Office-to-housing conversions a good strategy? Maybe
Four months ago, I wrote about the recent growth in student housing projects in Harrisburg.
Developers and business leaders have praised the idea for the long-term benefits of bringing more young people into the downtown.
It's a win-win because it generally keeps properties on the tax rolls and the influx of residents — even temporary — bolsters consumer spending and creates ancillary development opportunities.
In a city where about half of the properties are tax exempt and cash flow has become a frequent question as officials continue to deal with fiscal recovery, keeping properties on the side of tax generation is key.
Stalled tax incentives would likely speed up the process and give Harrisburg more things to celebrate more often, but progress is being made nonetheless.
Developers like Dan Deitchman and GreenWorks Development, among others, are taking risks or partnering with schools of higher education to guarantee new living units, whether rental or sale, are out there for students and young professionals.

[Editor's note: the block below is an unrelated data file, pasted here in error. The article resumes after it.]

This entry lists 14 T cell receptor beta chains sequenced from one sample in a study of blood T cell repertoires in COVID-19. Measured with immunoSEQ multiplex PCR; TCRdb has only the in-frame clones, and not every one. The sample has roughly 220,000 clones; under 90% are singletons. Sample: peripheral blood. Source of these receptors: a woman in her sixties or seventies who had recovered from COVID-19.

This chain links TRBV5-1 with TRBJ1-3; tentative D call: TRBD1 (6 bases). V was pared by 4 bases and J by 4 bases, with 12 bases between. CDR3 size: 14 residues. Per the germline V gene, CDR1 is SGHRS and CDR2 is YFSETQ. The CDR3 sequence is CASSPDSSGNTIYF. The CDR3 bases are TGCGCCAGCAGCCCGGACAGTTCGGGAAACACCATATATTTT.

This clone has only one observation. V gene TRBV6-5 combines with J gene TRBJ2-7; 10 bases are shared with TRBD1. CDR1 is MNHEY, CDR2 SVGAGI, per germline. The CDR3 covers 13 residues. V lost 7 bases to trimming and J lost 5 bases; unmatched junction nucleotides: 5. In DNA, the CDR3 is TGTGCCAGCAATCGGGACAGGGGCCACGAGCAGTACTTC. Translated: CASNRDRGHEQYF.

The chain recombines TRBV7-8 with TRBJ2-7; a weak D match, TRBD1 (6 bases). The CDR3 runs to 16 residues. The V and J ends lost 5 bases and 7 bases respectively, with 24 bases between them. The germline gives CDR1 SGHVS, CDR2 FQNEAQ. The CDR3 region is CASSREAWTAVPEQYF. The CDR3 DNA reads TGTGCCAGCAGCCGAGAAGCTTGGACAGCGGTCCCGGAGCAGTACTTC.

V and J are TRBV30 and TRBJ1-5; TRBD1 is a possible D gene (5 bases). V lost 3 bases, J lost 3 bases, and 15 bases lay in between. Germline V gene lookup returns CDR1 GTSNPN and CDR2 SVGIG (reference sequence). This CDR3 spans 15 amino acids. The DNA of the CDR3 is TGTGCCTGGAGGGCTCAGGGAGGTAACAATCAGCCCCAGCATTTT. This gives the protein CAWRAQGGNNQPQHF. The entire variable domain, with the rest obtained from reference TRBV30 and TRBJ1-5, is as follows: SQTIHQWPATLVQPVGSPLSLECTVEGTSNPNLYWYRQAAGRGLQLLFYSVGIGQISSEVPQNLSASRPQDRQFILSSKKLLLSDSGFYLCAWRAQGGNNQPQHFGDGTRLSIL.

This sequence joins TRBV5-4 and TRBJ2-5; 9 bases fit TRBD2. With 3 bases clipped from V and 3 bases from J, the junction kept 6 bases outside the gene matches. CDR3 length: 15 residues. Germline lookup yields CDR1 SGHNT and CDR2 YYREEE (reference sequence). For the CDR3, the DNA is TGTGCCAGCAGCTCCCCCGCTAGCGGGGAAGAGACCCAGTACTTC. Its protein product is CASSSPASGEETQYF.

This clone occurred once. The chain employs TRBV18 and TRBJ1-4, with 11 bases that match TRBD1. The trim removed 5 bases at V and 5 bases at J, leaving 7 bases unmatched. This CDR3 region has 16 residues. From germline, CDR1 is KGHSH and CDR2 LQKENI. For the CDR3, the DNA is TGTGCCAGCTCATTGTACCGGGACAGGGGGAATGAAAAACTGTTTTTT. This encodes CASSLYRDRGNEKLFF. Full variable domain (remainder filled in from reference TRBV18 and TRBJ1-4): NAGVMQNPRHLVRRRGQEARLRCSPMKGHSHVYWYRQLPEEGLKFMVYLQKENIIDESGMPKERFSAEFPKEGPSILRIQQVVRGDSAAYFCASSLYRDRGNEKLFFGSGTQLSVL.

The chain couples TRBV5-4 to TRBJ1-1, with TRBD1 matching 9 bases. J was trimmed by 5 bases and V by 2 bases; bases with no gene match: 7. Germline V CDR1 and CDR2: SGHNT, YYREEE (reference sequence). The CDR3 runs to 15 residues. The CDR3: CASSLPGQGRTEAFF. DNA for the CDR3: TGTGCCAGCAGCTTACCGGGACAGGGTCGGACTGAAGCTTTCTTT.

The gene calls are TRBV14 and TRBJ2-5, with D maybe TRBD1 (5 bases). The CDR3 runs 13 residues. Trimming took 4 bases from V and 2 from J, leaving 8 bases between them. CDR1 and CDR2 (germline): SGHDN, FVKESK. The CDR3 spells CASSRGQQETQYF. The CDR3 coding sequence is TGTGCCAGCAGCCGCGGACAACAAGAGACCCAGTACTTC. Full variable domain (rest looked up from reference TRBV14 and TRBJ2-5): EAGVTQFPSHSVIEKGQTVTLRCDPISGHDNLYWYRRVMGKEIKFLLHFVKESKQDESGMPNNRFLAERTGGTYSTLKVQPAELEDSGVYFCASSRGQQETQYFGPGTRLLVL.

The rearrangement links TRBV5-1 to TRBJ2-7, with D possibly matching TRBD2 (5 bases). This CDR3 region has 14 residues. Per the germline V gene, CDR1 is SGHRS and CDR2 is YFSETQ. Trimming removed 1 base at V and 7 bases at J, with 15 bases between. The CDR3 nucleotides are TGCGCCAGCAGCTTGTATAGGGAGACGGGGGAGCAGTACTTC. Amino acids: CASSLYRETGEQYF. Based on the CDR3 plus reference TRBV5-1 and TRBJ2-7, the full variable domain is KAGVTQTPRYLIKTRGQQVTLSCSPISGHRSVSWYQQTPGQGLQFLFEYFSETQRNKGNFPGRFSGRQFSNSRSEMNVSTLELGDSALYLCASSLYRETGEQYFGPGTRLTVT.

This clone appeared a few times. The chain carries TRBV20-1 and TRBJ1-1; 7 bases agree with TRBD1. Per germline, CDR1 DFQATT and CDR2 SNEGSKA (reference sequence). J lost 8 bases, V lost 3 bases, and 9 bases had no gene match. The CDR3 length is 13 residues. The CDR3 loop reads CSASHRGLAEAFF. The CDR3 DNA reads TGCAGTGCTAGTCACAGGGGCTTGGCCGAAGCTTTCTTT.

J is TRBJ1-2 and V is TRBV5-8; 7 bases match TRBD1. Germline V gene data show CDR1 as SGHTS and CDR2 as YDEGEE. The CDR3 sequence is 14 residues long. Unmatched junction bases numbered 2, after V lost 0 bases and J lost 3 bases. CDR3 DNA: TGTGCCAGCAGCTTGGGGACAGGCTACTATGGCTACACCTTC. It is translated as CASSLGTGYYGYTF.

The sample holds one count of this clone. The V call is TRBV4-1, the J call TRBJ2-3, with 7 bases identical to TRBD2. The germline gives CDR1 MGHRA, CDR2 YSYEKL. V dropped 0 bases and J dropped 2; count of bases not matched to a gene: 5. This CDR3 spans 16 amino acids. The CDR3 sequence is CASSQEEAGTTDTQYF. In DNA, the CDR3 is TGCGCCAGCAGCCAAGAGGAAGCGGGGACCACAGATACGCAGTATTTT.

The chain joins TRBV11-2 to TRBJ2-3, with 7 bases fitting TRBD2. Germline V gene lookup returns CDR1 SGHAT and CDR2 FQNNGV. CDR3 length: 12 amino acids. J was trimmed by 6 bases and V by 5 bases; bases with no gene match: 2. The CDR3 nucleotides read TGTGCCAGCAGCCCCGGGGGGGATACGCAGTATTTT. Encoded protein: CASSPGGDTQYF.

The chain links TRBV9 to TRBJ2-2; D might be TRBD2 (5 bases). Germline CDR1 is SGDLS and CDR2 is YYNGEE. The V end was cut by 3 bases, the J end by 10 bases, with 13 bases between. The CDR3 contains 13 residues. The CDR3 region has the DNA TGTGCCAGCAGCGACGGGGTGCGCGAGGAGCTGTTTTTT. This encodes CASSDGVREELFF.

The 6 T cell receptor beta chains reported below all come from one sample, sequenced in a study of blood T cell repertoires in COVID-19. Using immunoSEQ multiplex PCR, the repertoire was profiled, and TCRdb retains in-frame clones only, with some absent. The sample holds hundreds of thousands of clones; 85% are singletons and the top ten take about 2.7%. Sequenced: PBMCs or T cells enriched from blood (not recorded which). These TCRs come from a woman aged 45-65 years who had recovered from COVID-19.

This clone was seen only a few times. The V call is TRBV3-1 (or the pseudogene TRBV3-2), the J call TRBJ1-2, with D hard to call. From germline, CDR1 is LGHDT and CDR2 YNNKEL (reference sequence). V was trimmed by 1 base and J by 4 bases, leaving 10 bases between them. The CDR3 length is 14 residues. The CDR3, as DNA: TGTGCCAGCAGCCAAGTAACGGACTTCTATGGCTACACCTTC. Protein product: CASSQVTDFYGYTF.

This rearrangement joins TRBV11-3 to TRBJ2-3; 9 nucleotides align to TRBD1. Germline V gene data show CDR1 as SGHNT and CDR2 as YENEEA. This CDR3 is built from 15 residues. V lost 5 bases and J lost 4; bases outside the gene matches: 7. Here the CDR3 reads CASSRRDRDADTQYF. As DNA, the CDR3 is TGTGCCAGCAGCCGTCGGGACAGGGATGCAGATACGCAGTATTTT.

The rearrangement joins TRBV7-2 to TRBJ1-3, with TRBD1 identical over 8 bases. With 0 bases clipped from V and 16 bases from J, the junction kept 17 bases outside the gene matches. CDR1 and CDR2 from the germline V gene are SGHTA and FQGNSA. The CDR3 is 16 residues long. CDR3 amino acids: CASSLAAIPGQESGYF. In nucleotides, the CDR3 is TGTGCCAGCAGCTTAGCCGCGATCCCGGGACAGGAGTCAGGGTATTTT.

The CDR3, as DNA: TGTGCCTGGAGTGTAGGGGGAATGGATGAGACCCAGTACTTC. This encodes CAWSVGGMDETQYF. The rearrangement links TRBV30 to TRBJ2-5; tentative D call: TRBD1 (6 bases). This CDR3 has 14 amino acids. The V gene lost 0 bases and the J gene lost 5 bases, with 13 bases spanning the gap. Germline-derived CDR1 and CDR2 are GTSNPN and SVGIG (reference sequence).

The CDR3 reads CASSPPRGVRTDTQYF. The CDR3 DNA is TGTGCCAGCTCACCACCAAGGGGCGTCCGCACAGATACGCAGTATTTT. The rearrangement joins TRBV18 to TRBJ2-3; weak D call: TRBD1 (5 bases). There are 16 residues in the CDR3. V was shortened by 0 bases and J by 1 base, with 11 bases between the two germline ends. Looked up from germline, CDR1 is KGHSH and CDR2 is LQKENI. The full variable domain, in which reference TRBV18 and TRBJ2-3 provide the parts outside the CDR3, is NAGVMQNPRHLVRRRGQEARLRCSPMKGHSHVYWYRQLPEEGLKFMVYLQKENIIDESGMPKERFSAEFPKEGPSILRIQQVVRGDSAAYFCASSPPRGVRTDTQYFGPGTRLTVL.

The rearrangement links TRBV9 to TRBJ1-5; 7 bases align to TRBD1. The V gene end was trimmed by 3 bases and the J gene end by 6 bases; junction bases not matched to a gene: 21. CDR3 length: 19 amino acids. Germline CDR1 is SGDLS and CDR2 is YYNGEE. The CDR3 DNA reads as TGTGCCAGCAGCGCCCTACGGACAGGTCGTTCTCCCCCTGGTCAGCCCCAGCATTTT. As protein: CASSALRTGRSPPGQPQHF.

Redevelopment is not a new concept. It's not new to Harrisburg either.
The idea of converting old office and industrial spaces into residential use also has been around. It's suddenly on everyone's radar again.
I continue to hear that the removal of empty office space tightens business rentals and can have a positive impact on the downtown. They might be right.
And I have heard from commercial agents that other downtown office buildings are changing hands. For what exactly, I'm not sure, but the safe bet right now seems to be either student housing or attractive condominium spaces for young professionals.
What do you think? Are you in the market for a downtown redevelopment or investment opportunity? Let me know.